Unknown costs in annexation raise concerns
MOUNT JACKSON – The town might need to spend its own money to entice industry to build on a proposed mega site, warns a former planning official.
Mount Jackson leaders held a public hearing this week on a proposal to annex 576 acres of agricultural land to the town through a boundary adjustment. Robert and Eleanor Whitehurst touted their request as a possible way to create a mega site for industrial development that could lead to new jobs and more revenue for the town and Shenandoah County.
But how much Mount Jackson might need to spend up front to attract an industrial user, or to provide the local utility services to the site, remains unknown. Town Manager Kevin Fauber said Wednesday that Mount Jackson officials would need to investigate the costs associated with development. Fauber identified the cost to provide water and sewer service to the property as the first major cost to consider.
“Of course we would look for the applicant or the prospective business, whomever, to be the ones that would extend the mains into the site,” Fauber said. “If it gets to that point, we would be looking for a proffer similar to what [the Virginia Department of Transportation] is requesting as far as road improvements.”
The process to annex and develop the property likely would involve much study.
“I think that’s part of the evaluation and studies moving forward, just seeing what those costs would be to the localities,” Fauber added. “I guess moving forward into the future, if it was brought into town and the area was developed, then you would have to think about the other services that the town provides as far as public safety, police protection and so forth.
“I think a lot of those questions are yet to be answered and I think that goes along with the thought process of checking with other localities that have gone down a similar path, just see what the costs are – what lessons they’ve learned and also the bad things,” Fauber said.
Homeowner Jason Payne also has asked the town to consider including his property, surrounded on three sides by the Whitehurst land, in the annexation should the request pass. Payne’s mother, Lorene Payne, of Warrenton, spoke at the public hearing held Monday by the Planning Commission and Town Council. Lorene Payne said she has more than 30 years experience working in zoning administration. She recalled what Manassas did to entice a large employer to build in the city.
“I can tell you that when a business of that size comes to a jurisdiction, we begged and we got … Dominion Semiconductor,” Lorene Payne said. “That was our big box we were looking for. It cost us over $1 million – the city of Manassas paid over $1 million in utilities to get that company to come in.”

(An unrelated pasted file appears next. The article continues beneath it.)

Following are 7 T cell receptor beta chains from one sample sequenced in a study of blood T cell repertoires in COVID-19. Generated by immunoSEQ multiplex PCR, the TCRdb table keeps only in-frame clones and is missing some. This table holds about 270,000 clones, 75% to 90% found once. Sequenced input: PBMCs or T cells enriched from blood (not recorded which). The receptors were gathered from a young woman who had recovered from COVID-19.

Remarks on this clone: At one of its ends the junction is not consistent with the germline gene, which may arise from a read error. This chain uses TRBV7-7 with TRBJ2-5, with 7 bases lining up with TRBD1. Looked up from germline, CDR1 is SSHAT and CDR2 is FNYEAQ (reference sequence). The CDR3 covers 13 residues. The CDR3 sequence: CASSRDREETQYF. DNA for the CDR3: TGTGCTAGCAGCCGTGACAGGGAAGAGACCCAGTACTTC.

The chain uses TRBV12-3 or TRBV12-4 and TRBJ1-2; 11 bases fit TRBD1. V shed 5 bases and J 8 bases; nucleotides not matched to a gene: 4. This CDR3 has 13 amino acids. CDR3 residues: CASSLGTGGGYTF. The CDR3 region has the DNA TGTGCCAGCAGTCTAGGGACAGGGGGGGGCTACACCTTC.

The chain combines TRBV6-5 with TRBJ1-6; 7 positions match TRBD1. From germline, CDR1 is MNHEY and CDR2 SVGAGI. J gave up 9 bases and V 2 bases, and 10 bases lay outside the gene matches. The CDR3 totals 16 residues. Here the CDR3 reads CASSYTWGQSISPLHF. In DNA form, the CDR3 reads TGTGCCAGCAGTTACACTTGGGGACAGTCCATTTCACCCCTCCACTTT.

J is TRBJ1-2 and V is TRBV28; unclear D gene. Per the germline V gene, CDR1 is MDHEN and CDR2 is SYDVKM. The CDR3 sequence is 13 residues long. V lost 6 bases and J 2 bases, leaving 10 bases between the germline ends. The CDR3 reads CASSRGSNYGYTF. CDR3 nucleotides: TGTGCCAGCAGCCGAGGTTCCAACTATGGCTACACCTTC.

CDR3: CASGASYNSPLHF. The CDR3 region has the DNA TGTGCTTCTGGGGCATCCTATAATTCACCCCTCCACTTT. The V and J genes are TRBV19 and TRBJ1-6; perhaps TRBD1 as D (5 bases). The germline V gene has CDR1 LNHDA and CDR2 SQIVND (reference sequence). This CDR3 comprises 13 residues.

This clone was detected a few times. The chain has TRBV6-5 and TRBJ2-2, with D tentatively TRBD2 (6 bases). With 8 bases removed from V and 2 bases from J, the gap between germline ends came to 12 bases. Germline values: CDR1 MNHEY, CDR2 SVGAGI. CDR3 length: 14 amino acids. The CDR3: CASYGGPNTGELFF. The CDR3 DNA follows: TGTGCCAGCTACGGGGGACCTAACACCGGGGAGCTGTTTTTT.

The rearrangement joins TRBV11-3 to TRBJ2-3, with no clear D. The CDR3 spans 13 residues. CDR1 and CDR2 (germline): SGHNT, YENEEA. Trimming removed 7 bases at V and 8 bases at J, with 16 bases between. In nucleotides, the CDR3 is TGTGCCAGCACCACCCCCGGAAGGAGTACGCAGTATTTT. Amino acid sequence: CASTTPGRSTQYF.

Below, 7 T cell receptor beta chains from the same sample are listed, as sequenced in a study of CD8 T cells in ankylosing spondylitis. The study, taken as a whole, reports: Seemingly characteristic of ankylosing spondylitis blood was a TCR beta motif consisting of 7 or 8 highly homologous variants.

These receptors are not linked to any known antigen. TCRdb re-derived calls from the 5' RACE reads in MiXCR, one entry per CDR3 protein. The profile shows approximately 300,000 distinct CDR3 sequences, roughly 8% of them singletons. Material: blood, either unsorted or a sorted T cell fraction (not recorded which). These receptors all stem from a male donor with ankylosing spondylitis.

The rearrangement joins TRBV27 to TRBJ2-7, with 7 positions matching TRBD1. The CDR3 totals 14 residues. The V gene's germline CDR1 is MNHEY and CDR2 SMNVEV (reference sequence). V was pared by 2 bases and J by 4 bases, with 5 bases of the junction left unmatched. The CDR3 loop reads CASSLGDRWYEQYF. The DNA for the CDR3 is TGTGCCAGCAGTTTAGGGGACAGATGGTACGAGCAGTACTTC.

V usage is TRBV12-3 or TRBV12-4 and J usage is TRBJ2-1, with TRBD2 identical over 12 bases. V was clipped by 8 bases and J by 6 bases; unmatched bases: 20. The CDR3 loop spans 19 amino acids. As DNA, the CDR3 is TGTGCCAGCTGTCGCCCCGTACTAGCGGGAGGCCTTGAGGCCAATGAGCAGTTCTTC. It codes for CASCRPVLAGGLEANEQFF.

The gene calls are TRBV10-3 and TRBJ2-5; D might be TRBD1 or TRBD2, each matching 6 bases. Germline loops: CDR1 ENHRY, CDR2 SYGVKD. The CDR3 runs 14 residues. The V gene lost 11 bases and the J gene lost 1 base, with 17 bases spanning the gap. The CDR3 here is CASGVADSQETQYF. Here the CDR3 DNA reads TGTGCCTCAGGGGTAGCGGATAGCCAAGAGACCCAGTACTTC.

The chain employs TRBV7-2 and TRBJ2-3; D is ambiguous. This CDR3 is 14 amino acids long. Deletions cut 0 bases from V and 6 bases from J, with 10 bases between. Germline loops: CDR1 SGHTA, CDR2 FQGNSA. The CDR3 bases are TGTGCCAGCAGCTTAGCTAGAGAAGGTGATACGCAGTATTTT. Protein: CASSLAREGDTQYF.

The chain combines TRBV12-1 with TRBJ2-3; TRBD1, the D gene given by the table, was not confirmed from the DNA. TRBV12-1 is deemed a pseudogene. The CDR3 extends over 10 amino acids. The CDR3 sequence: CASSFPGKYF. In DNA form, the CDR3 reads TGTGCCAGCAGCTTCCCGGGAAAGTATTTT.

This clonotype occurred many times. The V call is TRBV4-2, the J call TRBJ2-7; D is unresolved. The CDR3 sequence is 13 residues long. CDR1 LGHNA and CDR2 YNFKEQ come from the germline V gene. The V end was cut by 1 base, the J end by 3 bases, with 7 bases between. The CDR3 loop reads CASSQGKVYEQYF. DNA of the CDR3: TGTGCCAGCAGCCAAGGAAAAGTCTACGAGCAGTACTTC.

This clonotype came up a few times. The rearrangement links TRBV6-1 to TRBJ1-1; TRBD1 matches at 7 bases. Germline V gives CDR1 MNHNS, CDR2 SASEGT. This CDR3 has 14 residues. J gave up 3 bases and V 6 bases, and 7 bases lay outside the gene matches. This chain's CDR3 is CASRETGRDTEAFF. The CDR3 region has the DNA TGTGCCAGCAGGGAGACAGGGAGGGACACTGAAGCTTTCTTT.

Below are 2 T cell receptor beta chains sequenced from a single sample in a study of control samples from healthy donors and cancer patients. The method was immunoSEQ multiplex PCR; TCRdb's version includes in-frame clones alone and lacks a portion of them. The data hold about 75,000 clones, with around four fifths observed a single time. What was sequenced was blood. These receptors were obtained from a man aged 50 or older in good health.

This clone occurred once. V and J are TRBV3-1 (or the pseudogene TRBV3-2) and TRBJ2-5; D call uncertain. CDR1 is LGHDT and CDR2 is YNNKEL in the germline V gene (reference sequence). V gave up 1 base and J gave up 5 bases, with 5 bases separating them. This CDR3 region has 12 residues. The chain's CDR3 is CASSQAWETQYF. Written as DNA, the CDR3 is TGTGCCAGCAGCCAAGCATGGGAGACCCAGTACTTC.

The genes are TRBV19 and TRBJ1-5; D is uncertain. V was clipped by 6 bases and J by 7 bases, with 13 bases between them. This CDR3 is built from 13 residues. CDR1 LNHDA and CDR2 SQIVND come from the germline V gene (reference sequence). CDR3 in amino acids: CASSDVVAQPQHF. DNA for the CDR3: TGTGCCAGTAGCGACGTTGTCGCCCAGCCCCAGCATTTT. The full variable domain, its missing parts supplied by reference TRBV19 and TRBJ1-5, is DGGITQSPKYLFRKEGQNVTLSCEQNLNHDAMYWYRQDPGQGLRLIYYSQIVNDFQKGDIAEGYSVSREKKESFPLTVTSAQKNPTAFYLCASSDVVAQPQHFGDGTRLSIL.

Manassas also had to waive the business-license taxes the company would normally need to pay for more than 15 years.
Lorene Payne recalled that when IBM set up a facility in Manassas, the company brought in its employees rather than hire new people. Instead of living in Manassas, employees moved into Fauquier County, she said.
“I have seen how it does develop and the traffic did increase,” Lorene Payne said.
The former planner reiterated the importance of the developer conducting a traffic impact study on the property to determine how an industrial user might affect the surround roads. Traffic generated by an industrial user would affect the roads beyond the site, she warned. Manassas had to build more bypasses to accommodate traffic generated by its large-scale industries, Payne recalled.
Mount Jackson would likely need to build a bypass around town to accommodate traffic from the mega site, Lorene Payne warned. She urged the commission and council to slow down the approval process and update the Comprehensive Plan to reflect the possible development of the mega site.
Planning Commission members had expressed confusion over what the town’s light industrial zoning district would allow. Lorene Payne noted that the ordinance allows storage in the district but that term can mean many types of user. Payne recalled that Manassas had to rewrite its ordinances to more specifically define what types of users could go into zoning districts to protect residents.
Contact staff writer Alex Bridges at 540-465-5137 ext. 125, or email@example.com